By dating item number patent
have the distinctive "Diamond-O-I" marking just under the "7".(Note: The "I" can appear as a dot in the middle of this mark like with this bottle, though on most it is a more or less distinctive "I".)Reading down through the narrative in Question #11, we find out that the number just to the right of the Diamond-O-I mark is the last two digits of the year the bottle was manufactured, which on this bottle is a "46".As the information under this question notes, ACL's in the U. date no earlier than 1933 and are still being made though most American soda bottles with this feature are from before the 1980s.the makers markings on the base - we can still make a reasonable determination that this bottle almost certainly dates no earlier than 1933 (ACL, lack of bubbles) and could be as recent as the 1960s (straw tinted colorless glass).Once the likely bottle age or date range is determined, some examples of other places to look for more information is provided.: -It is about 9" (23 cm) in height and 2 3/8th inches (6 cm) in diameter.-It is made of thick, heavy glass for its size, weighing almost 1 lb.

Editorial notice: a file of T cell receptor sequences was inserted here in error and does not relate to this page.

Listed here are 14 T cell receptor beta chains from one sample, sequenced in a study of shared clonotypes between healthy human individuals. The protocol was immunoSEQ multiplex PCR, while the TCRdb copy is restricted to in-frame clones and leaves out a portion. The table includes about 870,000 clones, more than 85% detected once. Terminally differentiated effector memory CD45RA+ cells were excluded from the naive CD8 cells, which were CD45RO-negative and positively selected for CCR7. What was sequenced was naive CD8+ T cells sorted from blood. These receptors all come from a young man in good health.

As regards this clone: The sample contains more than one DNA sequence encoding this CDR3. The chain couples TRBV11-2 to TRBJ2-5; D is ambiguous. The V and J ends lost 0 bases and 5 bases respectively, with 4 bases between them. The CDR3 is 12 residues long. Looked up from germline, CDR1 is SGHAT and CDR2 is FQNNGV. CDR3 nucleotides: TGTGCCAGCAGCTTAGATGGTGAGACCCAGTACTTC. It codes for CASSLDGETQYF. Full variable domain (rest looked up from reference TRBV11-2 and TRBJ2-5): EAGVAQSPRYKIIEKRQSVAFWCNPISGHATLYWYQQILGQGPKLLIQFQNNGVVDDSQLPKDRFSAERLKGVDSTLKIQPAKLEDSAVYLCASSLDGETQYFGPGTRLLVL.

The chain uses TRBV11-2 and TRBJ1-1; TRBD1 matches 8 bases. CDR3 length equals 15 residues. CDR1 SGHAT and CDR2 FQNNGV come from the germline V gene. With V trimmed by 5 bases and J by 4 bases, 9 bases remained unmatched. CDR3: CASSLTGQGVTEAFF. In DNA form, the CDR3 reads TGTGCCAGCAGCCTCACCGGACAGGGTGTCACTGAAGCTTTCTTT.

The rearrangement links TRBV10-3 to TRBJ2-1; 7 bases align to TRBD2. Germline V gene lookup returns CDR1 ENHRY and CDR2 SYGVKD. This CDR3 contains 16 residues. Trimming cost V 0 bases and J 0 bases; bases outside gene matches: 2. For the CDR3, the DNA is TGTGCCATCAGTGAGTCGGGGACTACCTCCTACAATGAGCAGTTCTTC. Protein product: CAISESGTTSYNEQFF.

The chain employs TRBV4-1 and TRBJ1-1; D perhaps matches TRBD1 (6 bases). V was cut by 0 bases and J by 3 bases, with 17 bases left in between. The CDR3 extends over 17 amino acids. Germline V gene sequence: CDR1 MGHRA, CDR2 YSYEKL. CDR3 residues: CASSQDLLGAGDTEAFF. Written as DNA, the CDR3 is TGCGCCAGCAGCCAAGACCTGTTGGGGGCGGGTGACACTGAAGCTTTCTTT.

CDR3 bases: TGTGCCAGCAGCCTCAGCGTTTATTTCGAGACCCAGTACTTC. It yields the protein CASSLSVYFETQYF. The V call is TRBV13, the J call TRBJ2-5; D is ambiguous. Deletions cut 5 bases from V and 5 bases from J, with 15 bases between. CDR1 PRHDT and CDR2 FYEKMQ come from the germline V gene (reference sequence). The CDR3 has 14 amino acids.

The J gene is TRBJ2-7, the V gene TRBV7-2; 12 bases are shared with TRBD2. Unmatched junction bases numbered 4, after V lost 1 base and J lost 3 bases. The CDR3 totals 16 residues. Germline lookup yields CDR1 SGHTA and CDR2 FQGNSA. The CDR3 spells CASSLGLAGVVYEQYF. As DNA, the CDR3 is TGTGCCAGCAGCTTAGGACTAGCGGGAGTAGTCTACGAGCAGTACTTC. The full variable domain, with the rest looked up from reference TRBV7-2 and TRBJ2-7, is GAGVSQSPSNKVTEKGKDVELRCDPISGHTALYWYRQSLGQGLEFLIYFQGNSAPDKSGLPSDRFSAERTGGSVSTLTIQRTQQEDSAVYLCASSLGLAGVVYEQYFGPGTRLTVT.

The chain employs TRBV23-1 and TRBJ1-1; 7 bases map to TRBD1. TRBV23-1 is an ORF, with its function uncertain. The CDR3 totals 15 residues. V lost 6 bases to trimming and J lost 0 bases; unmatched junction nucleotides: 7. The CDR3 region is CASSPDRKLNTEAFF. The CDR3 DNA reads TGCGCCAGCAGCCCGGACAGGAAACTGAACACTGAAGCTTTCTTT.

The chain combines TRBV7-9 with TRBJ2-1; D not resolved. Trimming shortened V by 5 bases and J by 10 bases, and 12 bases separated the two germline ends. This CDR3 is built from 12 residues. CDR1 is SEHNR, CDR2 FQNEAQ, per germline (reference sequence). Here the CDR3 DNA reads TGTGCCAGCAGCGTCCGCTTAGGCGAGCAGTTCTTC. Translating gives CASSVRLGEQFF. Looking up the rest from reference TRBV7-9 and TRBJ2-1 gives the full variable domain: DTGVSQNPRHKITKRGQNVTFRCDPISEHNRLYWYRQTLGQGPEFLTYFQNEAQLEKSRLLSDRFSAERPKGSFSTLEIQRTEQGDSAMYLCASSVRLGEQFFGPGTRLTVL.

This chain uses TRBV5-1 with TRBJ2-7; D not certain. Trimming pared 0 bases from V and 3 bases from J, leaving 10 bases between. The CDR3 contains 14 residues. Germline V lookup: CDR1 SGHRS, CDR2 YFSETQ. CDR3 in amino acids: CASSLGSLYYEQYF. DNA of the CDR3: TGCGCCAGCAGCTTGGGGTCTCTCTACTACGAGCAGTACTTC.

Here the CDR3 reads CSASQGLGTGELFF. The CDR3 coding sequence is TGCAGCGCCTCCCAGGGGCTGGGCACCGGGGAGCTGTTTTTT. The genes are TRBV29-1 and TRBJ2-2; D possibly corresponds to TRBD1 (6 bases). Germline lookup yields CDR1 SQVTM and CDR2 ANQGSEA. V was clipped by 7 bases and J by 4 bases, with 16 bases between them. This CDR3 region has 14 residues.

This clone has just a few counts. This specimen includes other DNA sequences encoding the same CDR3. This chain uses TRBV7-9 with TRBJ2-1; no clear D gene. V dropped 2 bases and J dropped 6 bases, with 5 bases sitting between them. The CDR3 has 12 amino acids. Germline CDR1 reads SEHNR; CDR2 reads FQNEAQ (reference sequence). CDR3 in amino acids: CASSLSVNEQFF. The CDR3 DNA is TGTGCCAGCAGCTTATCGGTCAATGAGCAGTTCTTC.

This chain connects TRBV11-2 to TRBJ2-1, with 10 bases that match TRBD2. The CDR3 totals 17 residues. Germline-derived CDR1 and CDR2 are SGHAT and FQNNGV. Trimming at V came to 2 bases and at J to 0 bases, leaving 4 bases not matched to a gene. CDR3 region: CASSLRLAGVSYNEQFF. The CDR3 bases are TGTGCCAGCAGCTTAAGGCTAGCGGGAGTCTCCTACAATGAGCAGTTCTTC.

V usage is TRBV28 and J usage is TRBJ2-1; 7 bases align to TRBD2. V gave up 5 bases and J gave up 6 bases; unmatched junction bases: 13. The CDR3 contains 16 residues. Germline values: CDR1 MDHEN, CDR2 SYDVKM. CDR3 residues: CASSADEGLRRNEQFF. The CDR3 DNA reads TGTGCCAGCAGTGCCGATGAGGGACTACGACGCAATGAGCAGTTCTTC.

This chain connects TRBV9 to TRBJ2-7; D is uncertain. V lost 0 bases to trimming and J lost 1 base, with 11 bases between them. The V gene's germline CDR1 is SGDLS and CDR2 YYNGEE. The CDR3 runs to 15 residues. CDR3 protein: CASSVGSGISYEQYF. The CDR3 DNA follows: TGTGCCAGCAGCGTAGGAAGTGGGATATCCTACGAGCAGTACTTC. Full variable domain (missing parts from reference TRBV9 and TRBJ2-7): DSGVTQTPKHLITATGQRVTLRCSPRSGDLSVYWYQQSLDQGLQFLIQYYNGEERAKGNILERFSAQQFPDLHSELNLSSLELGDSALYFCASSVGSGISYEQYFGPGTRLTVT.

This site contains very limited information on specific companies that utilized bottles; such information is impossibly beyond the scope of this (or any) site (or book).If one looks closely at the thick glass in the base of the bottle, one can see that the glass is not quite perfectly colorless, but instead has a slight "straw" or washed out amber tint to the glass (picture of base below).This is a result of using arsenic and/or selenium as the glass decolorizer.This bottle has neither of the closure types noted; it instead has a crown top.Thus, under this question the bottle classifies under option "C" - Other Closure/Finish type with no further date refining possible under this question.